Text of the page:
Digital Library Digest: April 6, 2012

Posted by Bumourfcearce in April 6, 2012.

Robert Darnton talks DPLA at Columbia Law.
“Professor Darnton, speaking at Columbia Law School earlier this week, made the public promise that the Digital Public Library of America, a non-profit initiative first dreamed up in October 2010, ‘will be up and running by April 2013, and its initial holdings will include at least two million books in the public domain accompanied by a dazzling array of special collections far richer than anything available through Google’.”
From Alison Flood’s article in The Guardian, “America digital public library promised for 2013”

Libraries take hold on Facebook thanks to new apps.
“Recently released apps from ChiliFresh and SirsiDynix allow library OPACs and Facebook to play nice together. Both apps integrate OPAC functionality into library Facebook pages, enabling patrons to search the catalog, place holds, log into their accounts, and pay fines — all from within Facebook.”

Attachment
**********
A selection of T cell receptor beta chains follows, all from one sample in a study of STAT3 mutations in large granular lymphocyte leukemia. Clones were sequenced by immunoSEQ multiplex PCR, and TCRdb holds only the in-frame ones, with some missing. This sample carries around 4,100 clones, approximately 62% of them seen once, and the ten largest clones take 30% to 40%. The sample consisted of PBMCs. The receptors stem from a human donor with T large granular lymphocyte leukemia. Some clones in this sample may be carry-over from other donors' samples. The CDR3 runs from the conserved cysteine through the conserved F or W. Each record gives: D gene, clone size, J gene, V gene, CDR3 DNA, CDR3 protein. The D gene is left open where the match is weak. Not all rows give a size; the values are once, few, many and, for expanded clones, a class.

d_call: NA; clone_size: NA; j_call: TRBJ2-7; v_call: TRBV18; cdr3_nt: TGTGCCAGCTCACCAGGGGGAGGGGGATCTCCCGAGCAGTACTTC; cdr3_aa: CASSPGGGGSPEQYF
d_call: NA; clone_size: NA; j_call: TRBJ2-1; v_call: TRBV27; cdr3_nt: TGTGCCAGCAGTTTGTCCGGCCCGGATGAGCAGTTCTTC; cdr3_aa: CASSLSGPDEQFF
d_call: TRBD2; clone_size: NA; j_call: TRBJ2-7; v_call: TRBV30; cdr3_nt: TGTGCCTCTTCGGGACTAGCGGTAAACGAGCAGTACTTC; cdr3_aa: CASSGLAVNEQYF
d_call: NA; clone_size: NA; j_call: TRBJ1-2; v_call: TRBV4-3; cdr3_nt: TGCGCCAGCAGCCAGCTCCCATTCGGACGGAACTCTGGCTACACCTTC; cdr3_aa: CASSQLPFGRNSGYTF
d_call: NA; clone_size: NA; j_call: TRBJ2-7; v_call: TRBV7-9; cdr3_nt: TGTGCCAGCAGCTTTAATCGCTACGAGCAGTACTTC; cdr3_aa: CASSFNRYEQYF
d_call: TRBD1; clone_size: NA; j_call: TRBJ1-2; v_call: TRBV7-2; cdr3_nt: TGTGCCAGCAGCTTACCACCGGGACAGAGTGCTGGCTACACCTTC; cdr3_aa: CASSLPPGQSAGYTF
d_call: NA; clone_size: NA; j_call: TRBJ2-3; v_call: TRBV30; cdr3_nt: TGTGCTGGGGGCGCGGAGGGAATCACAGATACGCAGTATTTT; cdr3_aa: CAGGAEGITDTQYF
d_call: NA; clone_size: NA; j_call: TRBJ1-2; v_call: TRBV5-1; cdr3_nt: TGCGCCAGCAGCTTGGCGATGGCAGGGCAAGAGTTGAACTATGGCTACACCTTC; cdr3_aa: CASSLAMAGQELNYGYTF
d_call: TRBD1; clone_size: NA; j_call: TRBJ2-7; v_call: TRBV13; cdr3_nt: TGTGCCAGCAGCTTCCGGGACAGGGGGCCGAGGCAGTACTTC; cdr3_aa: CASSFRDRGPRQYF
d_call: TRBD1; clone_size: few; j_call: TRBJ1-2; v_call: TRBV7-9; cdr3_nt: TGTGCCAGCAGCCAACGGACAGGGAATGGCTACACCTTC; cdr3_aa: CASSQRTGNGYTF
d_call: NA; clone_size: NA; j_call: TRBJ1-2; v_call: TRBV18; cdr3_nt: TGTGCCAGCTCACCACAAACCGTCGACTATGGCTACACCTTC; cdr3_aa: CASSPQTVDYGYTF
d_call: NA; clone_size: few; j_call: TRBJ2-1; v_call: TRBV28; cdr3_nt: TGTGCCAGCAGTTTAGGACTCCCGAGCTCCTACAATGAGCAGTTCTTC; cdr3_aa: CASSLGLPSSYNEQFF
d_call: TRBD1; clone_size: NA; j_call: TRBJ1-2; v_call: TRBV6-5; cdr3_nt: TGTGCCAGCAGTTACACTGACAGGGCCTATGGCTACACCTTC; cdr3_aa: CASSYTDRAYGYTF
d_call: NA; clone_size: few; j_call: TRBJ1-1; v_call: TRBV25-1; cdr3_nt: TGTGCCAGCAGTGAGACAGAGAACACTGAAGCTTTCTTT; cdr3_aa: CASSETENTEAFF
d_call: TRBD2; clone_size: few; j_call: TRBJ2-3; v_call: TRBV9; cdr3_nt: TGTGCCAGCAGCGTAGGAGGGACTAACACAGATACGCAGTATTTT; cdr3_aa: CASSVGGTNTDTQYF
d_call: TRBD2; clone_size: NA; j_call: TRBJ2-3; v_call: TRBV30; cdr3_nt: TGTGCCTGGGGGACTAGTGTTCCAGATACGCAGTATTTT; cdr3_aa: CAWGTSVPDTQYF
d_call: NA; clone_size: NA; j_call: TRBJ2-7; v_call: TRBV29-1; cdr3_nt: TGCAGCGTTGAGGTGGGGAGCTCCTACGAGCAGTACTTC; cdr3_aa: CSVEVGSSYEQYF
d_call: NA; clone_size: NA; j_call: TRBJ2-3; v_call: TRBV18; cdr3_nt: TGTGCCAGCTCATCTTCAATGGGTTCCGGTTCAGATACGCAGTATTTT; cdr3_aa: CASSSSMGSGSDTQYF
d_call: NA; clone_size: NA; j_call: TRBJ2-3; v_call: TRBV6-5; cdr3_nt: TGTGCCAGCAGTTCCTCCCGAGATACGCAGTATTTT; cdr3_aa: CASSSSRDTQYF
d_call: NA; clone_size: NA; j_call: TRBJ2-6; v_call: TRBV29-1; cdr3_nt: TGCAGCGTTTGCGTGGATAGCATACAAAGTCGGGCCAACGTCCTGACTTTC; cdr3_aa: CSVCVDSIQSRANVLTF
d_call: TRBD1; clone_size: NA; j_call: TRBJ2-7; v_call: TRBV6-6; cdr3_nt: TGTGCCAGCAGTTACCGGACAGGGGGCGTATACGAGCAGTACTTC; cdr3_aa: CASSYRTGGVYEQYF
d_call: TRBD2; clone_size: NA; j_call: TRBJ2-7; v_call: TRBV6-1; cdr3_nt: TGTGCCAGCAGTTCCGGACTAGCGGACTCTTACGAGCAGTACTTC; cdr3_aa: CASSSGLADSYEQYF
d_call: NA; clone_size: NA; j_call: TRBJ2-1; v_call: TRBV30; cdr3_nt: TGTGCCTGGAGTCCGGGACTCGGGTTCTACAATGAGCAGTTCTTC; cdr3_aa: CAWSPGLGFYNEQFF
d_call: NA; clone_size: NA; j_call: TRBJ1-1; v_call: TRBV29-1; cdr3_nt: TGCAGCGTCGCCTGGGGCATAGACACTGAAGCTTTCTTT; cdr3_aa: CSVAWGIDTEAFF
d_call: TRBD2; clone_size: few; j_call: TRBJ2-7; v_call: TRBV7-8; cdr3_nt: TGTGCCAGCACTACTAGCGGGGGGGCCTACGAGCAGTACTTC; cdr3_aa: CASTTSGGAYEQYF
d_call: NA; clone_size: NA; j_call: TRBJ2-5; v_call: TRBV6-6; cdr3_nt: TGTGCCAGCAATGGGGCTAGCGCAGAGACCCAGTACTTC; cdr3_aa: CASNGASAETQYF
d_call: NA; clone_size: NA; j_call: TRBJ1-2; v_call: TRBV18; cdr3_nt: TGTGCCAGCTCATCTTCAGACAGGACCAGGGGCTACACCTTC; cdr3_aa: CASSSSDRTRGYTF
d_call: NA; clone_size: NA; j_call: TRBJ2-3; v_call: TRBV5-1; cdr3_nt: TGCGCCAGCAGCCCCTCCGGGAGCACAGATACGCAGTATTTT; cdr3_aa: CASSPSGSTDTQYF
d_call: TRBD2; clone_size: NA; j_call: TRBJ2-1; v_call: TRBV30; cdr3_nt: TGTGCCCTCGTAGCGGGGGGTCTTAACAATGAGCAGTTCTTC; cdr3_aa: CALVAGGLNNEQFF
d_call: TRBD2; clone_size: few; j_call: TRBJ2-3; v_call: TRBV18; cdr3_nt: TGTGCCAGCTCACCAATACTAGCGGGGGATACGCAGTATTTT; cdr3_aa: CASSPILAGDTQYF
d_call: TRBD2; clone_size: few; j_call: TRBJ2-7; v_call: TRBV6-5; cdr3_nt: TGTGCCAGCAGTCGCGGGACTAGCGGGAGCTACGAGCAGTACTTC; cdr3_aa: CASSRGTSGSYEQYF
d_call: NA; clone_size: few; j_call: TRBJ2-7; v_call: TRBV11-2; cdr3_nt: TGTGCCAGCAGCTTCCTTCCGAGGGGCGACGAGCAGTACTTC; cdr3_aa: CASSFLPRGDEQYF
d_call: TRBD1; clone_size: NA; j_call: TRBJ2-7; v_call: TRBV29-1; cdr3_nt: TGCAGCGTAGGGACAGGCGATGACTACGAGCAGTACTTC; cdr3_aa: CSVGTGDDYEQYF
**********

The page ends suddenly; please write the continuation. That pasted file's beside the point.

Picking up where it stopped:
From Michael Kelly’s article on The Digital Shift, “New Apps Bring OPAC Functionality to Library Facebook Pages”

American Revolution to benefit from digital revolution treatment.
“Thousands of historical documents at The New York Public Library – including material handwritten by George Washington and Thomas Jefferson and papers from authors such as Mark Twain – will soon be accessible to the public online, thanks in large part due to a generous gift of $500,000 from The Polonsky Foundation.”
Via INFOdocket.

Libraries Online Incorporated push back against Random House ebook price hike.
“Libraries Online Incorporated (LION), a consortium of twenty-five Connecticut public, academic, and school libraries, has imposed a moratorium on the purchase of ebooks from Random House.  The action, which was unanimously approved by LION members on March 20, is in response to the March 1 price hike put in place by Random House that doubled and sometimes tripled the price of ebooks for libraries.”
From Paul Biba’s TeleRead article, “Consortium of 25 Libraries in Connecticut Votes to Boycott Random House”